Project 2021 Exhibition

The vaccine is available. By Abdulhaqq, age 11, Cork, Ireland.
Love in the world. By Zara, age 6, Brighton, Uk.
Ode to Spring. By Alex, age 12, Co Tipperary, Ireland
The Faces of Covid-19. Chloe, age 8, Germany.

Emotions of COVID-19. 

At the first picture he’s happy because he became famous around the world. He mocks us by showing his tongue. 

At the second picture, he raises his eyebrow. He’s angry because he cannot affect many people anymore because they are vaccinated. 

At the last one, COVID is sad, because the schools are open again and kids, although they still wear masks (in some countries at least) are not afraid of COVID. The red scribbles are the smell of the COVID, which we can all breathe. The dots and the marks are the little droplets of COVID we breathe.

The Cuckoo Clock. By Ezra, age 5, Roscommon, Ireland.
A change is blowing our way. By Cillian, age 10, Dún Laoghaire, Ireland.
My grandaddy got his 2nd vaccine and mummy cried a lot. By Heather, age 10, Donegal.
Keep Smiling. By Keesha, age 5, Luxembourg.
1.The family killing the virus with swords and ‘magic water’ 2. The artist’s and a neighbours home with flowers blooming where the virus once was. Dimitris, age 4, Greece.
We did it. By Anna age 8, Co Kerry.
Back by the sea, in Dún Laoghaire, yipee! By Marta, age 6, Cabinteely, Co Dublin.Dimitri
Thank you. By Seamus, age 4, Carlow.

Covid Reflections

I really don’t think covid has been too bad. Lockdown for my family was pretty good. I realise how fortunate I am due to where I live. I do not think I would have liked it so much if I was stuck in an apartment in a big city or if it had rained all the time. Sure I missed my school friends, soccer training and swimming lessons but home schooling was grand and we got to finish every day at one. After lunch we did nature scavenger hunts or left positivity stones around the village on the greenway or on the river walks. When my brother was asked did he like the thought of going back to school he said no as he wouldn’t get a biscuit at eleven every day now.

Here are some of the things we have done over lockdown that were great fun .We built a wormery, read lots of books, made giant bubbles, played board games such as qwirkle, swam in the rivers and sea when restrictions eased, built a den, did lots of baking and art, made a bird bath out of copper with dad, set a wildflower section in the garden and made wildflower seed bombs to disperse around locally, had lots of stick fights with friends from my estate when we were allowed hang out, raced our bikes down hills and made ramps with old pallets. Fun is not without its injuries. Alesha broke her arm racing her bike down the hill, we have got stung by lots of nettles, rolled in sheep poo, and have bruises on all body parts from stick fighting.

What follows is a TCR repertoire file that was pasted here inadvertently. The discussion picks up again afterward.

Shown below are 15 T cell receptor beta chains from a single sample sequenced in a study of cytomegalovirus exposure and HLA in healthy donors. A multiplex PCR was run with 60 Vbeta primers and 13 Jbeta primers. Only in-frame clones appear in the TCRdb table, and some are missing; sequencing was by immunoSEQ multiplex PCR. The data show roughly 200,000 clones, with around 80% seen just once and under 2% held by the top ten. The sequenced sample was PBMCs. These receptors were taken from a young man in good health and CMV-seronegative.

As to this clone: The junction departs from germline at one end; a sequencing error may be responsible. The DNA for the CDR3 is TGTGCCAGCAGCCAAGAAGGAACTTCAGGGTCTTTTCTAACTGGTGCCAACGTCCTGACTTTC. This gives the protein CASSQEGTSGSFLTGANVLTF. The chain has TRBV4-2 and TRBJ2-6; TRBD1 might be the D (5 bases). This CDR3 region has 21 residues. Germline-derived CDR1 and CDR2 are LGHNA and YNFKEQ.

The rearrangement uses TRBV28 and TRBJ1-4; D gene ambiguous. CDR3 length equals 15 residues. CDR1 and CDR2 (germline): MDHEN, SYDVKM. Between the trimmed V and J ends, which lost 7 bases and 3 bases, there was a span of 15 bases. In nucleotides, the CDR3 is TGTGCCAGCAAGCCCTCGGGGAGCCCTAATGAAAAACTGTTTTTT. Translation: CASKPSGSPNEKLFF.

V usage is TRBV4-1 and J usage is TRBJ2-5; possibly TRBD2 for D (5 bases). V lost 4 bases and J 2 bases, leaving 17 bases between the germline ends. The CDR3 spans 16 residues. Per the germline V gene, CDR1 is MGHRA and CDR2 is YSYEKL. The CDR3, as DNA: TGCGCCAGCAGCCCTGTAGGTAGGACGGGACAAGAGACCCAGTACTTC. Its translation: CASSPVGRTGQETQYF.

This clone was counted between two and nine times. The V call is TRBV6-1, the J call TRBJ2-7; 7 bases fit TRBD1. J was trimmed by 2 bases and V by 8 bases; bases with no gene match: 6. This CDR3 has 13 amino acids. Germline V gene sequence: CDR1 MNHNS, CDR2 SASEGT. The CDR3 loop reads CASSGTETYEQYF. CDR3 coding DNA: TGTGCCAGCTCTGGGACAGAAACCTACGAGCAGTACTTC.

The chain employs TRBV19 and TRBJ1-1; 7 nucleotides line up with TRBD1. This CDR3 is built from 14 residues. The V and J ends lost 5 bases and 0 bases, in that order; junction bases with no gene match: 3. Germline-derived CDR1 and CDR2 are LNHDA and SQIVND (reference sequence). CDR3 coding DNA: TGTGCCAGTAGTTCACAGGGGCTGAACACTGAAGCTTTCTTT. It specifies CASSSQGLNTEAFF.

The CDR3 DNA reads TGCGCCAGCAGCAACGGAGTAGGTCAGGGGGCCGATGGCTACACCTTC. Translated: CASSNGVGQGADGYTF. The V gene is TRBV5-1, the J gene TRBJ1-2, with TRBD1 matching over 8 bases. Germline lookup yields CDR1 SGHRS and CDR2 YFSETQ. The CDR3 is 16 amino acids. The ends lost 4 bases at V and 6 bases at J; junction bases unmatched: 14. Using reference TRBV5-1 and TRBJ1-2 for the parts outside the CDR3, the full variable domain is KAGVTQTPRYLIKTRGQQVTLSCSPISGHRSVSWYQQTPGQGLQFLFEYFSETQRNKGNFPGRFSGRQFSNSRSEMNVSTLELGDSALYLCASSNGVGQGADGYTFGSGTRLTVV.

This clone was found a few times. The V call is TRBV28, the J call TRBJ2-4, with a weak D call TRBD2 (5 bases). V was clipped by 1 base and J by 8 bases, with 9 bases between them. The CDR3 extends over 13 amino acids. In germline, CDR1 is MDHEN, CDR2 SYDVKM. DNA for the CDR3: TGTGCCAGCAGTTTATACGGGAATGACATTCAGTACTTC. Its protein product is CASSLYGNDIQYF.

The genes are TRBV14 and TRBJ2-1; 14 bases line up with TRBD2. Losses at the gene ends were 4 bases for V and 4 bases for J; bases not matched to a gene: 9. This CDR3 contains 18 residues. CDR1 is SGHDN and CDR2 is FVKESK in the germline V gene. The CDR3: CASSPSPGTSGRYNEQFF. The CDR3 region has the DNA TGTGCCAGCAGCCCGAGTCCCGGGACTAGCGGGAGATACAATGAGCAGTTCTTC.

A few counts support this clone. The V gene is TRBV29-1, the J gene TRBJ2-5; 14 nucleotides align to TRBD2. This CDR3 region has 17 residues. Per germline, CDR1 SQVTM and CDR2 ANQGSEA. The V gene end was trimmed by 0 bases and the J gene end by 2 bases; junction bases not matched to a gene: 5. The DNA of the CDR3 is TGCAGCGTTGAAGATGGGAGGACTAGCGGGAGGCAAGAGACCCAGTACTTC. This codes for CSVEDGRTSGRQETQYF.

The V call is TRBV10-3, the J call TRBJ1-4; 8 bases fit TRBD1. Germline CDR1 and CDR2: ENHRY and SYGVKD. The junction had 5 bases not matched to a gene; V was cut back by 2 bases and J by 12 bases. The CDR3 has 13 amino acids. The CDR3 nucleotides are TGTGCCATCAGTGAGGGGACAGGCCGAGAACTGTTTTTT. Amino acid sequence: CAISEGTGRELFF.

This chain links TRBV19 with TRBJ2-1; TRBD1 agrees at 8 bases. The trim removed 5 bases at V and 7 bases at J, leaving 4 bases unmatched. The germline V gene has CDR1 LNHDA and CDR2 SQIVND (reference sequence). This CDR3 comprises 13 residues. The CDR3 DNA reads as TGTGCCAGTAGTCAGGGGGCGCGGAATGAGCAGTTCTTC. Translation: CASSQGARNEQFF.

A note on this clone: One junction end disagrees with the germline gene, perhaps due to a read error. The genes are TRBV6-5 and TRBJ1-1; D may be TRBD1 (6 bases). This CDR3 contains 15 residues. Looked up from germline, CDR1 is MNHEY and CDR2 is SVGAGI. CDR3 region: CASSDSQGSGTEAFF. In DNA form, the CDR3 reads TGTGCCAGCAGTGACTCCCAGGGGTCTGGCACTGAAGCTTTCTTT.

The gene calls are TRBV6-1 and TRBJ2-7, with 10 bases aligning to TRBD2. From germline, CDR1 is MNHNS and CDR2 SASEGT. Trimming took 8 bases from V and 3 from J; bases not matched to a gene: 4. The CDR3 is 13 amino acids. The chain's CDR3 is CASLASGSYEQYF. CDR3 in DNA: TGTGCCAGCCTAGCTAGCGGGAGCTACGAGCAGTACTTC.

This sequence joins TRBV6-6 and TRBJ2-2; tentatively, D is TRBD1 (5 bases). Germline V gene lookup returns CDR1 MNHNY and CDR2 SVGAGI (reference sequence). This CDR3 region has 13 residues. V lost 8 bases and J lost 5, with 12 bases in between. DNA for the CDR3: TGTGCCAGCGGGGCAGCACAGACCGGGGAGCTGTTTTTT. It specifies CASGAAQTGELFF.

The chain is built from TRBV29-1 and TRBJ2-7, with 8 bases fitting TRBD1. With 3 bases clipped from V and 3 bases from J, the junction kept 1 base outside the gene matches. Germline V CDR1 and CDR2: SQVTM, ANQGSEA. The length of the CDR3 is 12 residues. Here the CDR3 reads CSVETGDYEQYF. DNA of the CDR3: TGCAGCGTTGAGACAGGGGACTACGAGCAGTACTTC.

While I massively missed my nannies and granddads there were also advantages. I would never be in contact with Great Granddad Denis but because of lockdown we sent him letters as he was cocooning and he sent us letters back. I also sent postcards to great aunts and uncles that lived alone to brighten their days and they would reply back so now I’ve made connections I would never have if it was not for covid.

I am really really looking forward to getting to go to the cinema, bowling, getting to go to a swimming pool and having barbecues and parties with more than just mam, dad and my brother. I am back in school now so I see all my friends again and my relations. However even though lockdown was grand for me and great for the environment I am not too sure we would want to do it all over again.

Covid Reflections. Fionn, age 11,  Co Waterford, Ireland. 

Trees where i live. By Johnel, age 12. Dún Laoghaire, Ireland.
I heart my friends. By Tom, age 9, Co Kildare, Ireland.
The happiness of being back in school, even with new rules to respect. Behind are the temples of Agrigento. By Zyad, age 5, Italy.
First is bad Covid germs and the second is good water that washes it away. By Tommy age 4, Galway.
April showers and I burst with happiness. By Lana, age 7, Kilkenny, Ireland
I always play in the garden where the trees have so many colours. By Maria, age 4, Wexford.
Hugs. By Chiara, age 5. Bray, Co Wicklow.
We are all connected. By Alice, 13, Sallynoggin, Co Dublin, Ireland.
I stay at home and play with my little sister and my dinosaurs, but I’d like to play with my friend. By Giovanni, age 5, Italy.
Even the flowers are happy again. By Aisling, Co Cork, Ireland.
Dancing together. By Gerry age 4, Glasgow, Scotland.
I want to visit my granny and grandad on farm and see the cows. By Aisling, age 9, Co Down.
The summer is coming. By Jonni, age 7, Belfast.
My trip to the zoo, distancing and wearing a mask, but the animals are surprised to see the humans all in masks. By Carlotta, age 5. Agriento, Italy.
What happens now? By Noah, age 3, Co Limerick, Ireland.
I miss our dog now when i’m in school. By Helena, age 8, Galway.
Friends, flowers, and playing with my brother on the trampoline. By Brendan, Co Kildare, Ireland.
My favourite things about lockdown. By Fionn, age 11, Ireland.
Lindsay, age 12, Chicago, USA.